"A district court may revoke a term of supervised release only if it finds by a preponderance of the evidence that the defendant violated a condition of supervised release.'"[1] United States v. Perez, 526 F.3d 543, 547 (9th Cir. 2008) (citing 18 U.S.C. ยง 3583(e)(3); Morrissey v. Brewer, 408 U.S. 471, 484 (1972) (holding a revocation cannot stand on "erroneous information"); United States v. Martin, 984 F.2d 308, 310 (9th Cir. 1993) (holding a revocation of supervised release must be "based on verified facts"). Although this is a lower standard than the beyond-a-reasonable-doubt standard required for a criminal conviction, there must still be credible evidence the releasee actually violated the terms of supervised release. Id. Supervised release revocation hearings, however, are informal proceedings in which the rules of evidence, including those pertaining to hearsay, need not be strictly applied. Fed.R.Evid. 1101(d)(3); United States v. Walker, 117 F.3d 417, 421 (9th Cir. 1997); United States v. Doswell, 670 F.3d 526, 530 (4th Cir. 2012).

Federal Rule of Criminal Procedure 32.1(b)(2) mandates a district court "must hold the revocation hearing within a reasonable time in the district having jurisdiction." Rule 32.1(b)(2), Fed.R.Crim.P. (emphasis added). Rule 32.1(b)(2), however, does not address what constitutes a "reasonable time" or establish the standard to meet to authorize a continuance once a revocation hearing has been set.

According to the Advisory Committee's Notes to 32.1(b)(2)'s predecessor, Rule 32.1(a)(2),

[m]andates a final revocation hearing within a reasonable time to determine whether the probationer has, in fact, violated the conditions of his probation and whether his probation should be revoked. Ordinarily this time will be measured from the time of the probable cause finding (if a preliminary hearing was held) or of the issuance of an order to show cause. However, what constitutes a reasonable time must be determined on the facts of the particular case, such as whether the probationer is available or could readily be made available.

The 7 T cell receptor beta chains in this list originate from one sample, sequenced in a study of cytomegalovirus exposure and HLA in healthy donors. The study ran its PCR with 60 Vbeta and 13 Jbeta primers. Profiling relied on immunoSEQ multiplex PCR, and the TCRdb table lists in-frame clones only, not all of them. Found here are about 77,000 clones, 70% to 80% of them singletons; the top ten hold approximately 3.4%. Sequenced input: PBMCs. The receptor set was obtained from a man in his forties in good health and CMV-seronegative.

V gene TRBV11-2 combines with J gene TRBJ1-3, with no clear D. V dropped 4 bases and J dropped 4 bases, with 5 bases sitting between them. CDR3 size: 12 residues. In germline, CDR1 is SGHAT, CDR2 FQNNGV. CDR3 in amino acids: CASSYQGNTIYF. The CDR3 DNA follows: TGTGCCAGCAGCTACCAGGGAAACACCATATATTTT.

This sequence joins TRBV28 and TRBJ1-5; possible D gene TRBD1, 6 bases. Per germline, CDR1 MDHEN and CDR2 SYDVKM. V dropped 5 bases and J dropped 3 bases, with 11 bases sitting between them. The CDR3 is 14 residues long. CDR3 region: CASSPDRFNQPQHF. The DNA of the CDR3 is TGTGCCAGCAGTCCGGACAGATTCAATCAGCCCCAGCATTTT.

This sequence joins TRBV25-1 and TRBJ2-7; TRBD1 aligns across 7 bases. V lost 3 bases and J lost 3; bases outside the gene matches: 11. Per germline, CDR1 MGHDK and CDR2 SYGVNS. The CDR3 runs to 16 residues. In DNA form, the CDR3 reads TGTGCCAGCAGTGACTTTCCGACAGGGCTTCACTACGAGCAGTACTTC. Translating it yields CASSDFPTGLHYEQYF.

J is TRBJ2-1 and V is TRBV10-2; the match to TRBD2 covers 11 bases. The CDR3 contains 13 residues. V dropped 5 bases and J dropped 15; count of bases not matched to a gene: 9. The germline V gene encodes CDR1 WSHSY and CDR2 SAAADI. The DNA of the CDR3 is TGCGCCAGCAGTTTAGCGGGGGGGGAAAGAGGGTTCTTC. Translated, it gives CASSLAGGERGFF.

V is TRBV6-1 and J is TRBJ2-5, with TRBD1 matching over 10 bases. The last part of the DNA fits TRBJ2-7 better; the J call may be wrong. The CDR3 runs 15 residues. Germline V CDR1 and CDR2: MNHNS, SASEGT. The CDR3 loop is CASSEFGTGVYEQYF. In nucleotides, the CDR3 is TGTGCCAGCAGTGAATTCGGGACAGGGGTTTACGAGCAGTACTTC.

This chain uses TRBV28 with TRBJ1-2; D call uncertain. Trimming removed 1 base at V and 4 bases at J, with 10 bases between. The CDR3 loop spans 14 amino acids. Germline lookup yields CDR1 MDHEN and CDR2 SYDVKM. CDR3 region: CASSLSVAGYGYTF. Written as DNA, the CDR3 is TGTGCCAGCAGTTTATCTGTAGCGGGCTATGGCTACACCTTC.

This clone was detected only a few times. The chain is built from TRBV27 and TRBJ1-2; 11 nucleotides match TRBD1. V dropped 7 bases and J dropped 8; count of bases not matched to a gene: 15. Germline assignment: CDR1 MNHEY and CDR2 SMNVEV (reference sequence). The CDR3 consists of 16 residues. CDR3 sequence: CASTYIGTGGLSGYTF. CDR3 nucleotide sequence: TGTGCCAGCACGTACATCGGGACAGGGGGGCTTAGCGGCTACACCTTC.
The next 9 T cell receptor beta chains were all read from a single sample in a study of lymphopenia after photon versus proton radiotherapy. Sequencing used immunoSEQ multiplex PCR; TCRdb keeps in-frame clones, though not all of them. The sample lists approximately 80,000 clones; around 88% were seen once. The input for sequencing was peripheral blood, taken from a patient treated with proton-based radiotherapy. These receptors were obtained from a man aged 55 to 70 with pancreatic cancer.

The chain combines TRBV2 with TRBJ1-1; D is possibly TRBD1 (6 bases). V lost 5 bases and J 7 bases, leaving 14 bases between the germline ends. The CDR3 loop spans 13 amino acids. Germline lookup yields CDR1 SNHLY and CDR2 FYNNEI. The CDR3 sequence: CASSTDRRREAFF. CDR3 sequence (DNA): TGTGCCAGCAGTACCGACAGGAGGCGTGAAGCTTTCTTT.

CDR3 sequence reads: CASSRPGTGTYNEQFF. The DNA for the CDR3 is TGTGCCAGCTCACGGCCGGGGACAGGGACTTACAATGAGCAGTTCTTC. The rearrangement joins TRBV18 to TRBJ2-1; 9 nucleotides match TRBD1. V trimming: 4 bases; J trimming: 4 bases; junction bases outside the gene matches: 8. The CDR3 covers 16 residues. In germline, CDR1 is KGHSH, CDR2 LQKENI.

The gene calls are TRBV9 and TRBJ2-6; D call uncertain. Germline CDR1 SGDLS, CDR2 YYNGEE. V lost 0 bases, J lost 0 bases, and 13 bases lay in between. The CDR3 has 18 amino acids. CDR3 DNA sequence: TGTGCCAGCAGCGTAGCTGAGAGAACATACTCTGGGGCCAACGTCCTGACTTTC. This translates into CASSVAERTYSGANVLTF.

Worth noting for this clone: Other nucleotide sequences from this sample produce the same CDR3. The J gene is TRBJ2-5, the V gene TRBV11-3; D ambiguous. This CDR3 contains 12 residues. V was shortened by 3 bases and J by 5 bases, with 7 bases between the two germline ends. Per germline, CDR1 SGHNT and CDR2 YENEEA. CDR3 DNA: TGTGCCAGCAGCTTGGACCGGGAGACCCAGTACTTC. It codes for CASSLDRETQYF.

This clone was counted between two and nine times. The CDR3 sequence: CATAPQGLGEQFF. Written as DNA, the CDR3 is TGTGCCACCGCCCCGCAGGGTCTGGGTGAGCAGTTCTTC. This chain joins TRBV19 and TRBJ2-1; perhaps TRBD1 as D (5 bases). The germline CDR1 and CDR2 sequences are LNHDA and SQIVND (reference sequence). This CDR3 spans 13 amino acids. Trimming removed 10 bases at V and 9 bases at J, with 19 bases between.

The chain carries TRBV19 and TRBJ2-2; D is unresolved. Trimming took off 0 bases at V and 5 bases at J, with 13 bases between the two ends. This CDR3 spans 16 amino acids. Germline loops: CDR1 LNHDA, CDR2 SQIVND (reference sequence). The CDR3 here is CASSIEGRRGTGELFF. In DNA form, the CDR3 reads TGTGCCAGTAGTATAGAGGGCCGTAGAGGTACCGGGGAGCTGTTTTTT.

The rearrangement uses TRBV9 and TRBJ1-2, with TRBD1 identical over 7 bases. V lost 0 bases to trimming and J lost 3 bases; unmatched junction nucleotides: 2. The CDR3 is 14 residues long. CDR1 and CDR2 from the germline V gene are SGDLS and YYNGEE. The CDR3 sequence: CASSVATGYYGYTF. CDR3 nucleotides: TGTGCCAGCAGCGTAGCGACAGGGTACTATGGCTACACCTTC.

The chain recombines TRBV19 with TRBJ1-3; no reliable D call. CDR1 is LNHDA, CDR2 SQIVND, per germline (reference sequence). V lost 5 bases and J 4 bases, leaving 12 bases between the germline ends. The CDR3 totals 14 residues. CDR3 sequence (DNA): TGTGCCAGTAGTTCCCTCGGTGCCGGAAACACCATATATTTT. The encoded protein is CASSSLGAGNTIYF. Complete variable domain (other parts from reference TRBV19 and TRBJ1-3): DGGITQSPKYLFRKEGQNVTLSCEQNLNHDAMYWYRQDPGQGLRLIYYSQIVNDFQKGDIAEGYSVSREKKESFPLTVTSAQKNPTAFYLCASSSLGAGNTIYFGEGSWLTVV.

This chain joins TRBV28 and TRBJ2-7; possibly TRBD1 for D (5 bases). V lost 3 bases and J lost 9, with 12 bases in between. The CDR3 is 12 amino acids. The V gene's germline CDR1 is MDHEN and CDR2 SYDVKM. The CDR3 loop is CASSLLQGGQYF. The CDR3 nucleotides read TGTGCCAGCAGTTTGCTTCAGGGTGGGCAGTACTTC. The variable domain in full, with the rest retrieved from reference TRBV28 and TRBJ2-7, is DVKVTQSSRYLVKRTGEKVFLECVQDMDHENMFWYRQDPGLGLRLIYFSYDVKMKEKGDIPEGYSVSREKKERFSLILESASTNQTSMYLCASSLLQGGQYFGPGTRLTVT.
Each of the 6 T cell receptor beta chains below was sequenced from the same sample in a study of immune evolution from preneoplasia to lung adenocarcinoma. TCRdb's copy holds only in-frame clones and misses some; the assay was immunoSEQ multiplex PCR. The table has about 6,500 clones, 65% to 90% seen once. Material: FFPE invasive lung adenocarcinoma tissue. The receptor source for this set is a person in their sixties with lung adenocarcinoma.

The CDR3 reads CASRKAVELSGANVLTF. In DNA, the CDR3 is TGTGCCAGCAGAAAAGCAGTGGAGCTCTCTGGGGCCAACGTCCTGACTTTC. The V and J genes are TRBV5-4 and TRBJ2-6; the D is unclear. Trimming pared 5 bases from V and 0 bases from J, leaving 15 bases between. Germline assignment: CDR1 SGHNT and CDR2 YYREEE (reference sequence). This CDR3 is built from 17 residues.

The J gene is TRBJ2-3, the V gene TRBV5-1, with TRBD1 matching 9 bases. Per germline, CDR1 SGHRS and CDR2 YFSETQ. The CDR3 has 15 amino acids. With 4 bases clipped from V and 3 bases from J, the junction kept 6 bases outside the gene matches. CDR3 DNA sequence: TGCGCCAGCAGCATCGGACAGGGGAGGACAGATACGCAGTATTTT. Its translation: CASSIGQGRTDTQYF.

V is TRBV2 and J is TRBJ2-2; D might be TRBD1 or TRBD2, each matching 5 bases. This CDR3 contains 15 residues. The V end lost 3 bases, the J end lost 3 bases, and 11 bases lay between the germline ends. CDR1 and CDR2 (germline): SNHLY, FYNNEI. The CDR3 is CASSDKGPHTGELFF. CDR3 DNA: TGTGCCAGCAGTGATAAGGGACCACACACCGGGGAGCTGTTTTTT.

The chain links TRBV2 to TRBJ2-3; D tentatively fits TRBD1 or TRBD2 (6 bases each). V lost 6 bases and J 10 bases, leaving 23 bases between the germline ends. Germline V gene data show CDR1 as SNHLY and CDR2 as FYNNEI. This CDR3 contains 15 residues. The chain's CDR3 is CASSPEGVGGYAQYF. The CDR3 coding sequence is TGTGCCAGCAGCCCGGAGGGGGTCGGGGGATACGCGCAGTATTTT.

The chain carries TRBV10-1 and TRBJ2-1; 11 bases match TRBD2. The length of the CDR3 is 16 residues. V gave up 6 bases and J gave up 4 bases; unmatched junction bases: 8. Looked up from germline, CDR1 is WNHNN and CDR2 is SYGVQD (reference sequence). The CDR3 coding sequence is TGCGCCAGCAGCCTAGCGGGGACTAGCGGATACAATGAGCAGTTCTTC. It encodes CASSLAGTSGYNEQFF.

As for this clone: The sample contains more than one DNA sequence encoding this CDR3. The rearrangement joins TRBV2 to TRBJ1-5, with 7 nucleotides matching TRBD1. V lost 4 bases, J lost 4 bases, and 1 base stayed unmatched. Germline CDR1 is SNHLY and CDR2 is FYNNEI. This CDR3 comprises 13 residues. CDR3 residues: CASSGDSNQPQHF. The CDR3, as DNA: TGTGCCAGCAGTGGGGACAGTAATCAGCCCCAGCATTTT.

Rule 32.1(a)(2), advisory committee's notes; see also United States v. Santana, 2007 WL 1125684, at *2 (S.D. Cal. April 16, 2007).

Few Ninth Circuit cases discuss what constitutes a reasonable time to conduct a revocation hearing. In United States v. Clements, 78 Fed.Appx. 640 (9th Cir. 2003), Rule 32.1(b)(2) was described by one concurring circuit judge as "a type of speedy-trial rule for all probation and supervised-release revocation hearings." 78 Fed.Appx. 640, at *1. In Clements, the majority found the six-month delay from execution of the arrest warrant to the order to show cause hearing was not an unreasonable delay under the circumstances, citing United States v. Hill, 719 F.2d 1402, 1404-05 (9th Cir. 1983) and United States v. Hamilton, 708 F.2d 1412, 1415 (9th Cir. 1983).

The First Circuit indicated that "[r]easonableness has a protean quality. What is reasonable in one set of circumstances may be unreasonable in another set of circum-stances." United States v. Pagan-Rodriguez, 600 F.3d 39 (1st Cir. 2010) (finding district court's one-year delay before holding the final revocation hearing pending ...